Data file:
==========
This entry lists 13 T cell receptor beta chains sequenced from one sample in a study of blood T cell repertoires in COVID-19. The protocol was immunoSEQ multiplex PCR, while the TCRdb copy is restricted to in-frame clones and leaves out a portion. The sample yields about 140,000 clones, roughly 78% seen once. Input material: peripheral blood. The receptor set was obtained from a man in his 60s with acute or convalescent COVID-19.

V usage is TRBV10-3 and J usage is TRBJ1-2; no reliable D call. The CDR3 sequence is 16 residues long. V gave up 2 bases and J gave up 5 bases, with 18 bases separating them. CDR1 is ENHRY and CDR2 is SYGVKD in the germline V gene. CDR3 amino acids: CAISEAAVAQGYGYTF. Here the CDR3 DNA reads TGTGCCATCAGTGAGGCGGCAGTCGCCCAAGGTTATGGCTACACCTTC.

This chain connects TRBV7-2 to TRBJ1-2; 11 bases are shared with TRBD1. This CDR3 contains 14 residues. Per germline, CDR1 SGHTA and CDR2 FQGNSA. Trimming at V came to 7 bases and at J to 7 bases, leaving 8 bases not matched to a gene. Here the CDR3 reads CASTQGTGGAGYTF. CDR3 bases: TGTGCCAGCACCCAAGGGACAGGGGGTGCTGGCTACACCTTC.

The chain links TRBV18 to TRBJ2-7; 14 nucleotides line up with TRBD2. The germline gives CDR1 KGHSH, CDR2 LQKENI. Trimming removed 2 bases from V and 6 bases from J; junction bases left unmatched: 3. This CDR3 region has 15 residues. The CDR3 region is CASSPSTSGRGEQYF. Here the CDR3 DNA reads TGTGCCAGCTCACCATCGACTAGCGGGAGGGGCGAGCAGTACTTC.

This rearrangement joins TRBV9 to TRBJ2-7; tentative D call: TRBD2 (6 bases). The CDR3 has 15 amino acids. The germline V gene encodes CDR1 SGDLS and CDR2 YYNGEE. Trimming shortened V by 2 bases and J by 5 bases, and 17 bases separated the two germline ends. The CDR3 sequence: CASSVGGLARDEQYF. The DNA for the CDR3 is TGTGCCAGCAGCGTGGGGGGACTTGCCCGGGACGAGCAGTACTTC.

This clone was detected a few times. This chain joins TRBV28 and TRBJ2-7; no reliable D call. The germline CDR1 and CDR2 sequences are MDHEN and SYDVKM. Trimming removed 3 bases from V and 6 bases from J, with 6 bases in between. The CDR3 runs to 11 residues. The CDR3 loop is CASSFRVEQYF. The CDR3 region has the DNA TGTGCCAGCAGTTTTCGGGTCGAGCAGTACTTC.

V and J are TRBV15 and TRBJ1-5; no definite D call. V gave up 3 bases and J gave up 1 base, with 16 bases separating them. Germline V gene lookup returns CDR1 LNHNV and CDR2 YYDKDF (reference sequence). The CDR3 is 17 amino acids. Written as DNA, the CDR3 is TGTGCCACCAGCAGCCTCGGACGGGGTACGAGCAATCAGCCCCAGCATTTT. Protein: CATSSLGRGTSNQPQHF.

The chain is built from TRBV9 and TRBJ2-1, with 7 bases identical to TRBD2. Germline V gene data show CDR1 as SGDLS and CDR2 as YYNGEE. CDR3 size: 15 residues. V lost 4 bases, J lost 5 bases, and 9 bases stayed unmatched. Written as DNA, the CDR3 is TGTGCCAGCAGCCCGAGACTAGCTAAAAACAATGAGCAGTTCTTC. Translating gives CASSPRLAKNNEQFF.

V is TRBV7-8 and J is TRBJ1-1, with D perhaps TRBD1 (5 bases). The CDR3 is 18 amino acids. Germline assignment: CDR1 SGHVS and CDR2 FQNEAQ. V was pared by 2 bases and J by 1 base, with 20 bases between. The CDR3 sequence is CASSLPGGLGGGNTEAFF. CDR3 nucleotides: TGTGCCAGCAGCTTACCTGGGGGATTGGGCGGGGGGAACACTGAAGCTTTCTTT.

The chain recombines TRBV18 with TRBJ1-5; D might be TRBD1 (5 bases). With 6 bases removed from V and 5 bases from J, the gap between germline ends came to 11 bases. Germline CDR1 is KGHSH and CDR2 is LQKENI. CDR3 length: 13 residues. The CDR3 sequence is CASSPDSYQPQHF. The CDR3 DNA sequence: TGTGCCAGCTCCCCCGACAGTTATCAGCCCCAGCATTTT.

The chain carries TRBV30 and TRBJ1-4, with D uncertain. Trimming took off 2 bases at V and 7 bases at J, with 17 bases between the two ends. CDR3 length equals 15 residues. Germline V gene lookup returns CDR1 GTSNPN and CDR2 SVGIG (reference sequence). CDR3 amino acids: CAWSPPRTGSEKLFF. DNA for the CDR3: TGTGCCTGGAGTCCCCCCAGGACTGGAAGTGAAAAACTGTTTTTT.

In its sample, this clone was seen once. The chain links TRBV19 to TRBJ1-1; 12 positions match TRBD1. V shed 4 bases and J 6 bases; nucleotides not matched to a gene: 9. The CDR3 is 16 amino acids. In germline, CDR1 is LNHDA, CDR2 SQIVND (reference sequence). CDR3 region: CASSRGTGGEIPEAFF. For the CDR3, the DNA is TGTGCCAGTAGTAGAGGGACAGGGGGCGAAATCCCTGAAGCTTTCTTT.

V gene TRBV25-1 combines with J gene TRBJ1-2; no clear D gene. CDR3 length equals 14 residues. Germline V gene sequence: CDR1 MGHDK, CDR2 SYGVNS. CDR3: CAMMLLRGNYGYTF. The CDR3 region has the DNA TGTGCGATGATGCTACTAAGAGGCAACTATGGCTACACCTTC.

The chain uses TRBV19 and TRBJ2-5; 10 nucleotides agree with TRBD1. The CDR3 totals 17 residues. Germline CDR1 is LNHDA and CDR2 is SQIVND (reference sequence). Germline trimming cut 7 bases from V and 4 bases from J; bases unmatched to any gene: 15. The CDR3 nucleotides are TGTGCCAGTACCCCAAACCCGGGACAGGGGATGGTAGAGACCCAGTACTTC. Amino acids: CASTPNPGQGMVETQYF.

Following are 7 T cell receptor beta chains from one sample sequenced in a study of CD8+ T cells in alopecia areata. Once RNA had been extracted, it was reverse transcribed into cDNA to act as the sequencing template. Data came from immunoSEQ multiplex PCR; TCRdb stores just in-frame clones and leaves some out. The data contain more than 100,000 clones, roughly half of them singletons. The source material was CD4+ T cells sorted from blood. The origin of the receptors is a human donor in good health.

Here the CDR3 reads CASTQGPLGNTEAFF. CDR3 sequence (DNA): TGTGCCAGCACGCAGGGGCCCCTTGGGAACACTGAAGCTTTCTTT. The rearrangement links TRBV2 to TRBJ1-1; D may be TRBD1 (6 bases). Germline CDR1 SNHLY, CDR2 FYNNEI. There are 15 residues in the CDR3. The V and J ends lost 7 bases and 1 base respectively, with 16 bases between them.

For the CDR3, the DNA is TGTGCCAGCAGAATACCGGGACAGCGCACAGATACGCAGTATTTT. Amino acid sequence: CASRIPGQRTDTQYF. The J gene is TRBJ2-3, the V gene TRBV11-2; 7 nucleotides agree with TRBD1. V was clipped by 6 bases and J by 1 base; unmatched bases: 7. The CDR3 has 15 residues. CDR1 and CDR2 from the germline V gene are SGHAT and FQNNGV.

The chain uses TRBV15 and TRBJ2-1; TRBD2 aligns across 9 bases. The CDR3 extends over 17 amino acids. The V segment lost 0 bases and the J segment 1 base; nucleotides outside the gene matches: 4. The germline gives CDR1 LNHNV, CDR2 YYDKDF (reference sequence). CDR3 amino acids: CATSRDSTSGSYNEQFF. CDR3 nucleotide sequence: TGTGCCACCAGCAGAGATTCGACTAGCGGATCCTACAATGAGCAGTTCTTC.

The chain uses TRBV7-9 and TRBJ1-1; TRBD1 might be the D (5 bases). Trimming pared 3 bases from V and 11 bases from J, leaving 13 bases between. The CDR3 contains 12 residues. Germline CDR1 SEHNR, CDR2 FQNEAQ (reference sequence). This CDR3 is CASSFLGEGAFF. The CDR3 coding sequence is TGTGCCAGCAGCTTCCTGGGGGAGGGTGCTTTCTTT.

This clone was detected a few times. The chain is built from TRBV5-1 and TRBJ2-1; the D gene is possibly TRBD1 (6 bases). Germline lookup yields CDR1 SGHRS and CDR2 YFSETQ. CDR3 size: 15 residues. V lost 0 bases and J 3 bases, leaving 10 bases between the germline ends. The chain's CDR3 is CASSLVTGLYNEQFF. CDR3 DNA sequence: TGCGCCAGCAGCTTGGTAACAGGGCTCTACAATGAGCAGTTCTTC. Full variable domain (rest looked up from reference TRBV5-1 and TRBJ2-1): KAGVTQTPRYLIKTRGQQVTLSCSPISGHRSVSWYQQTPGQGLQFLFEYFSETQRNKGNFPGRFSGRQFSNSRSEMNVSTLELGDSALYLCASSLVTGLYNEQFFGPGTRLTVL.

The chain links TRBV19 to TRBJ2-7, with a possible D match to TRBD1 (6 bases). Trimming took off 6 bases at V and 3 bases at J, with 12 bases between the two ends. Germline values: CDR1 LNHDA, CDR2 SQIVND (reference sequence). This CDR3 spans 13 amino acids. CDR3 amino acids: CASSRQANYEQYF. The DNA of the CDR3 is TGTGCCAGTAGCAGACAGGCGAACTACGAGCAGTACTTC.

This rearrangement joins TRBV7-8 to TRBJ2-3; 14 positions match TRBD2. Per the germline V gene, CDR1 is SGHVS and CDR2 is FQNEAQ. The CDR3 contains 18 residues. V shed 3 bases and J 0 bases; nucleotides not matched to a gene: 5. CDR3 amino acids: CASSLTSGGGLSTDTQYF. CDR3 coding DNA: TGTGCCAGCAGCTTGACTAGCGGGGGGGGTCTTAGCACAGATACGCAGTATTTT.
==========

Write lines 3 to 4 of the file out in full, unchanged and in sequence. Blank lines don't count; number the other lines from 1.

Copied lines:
This chain connects TRBV7-2 to TRBJ1-2; 11 bases are shared with TRBD1. This CDR3 contains 14 residues. Per germline, CDR1 SGHTA and CDR2 FQGNSA. Trimming at V came to 7 bases and at J to 7 bases, leaving 8 bases not matched to a gene. Here the CDR3 reads CASTQGTGGAGYTF. CDR3 bases: TGTGCCAGCACCCAAGGGACAGGGGGTGCTGGCTACACCTTC.

The chain links TRBV18 to TRBJ2-7; 14 nucleotides line up with TRBD2. The germline gives CDR1 KGHSH, CDR2 LQKENI. Trimming removed 2 bases from V and 6 bases from J; junction bases left unmatched: 3. This CDR3 region has 15 residues. The CDR3 region is CASSPSTSGRGEQYF. Here the CDR3 DNA reads TGTGCCAGCTCACCATCGACTAGCGGGAGGGGCGAGCAGTACTTC.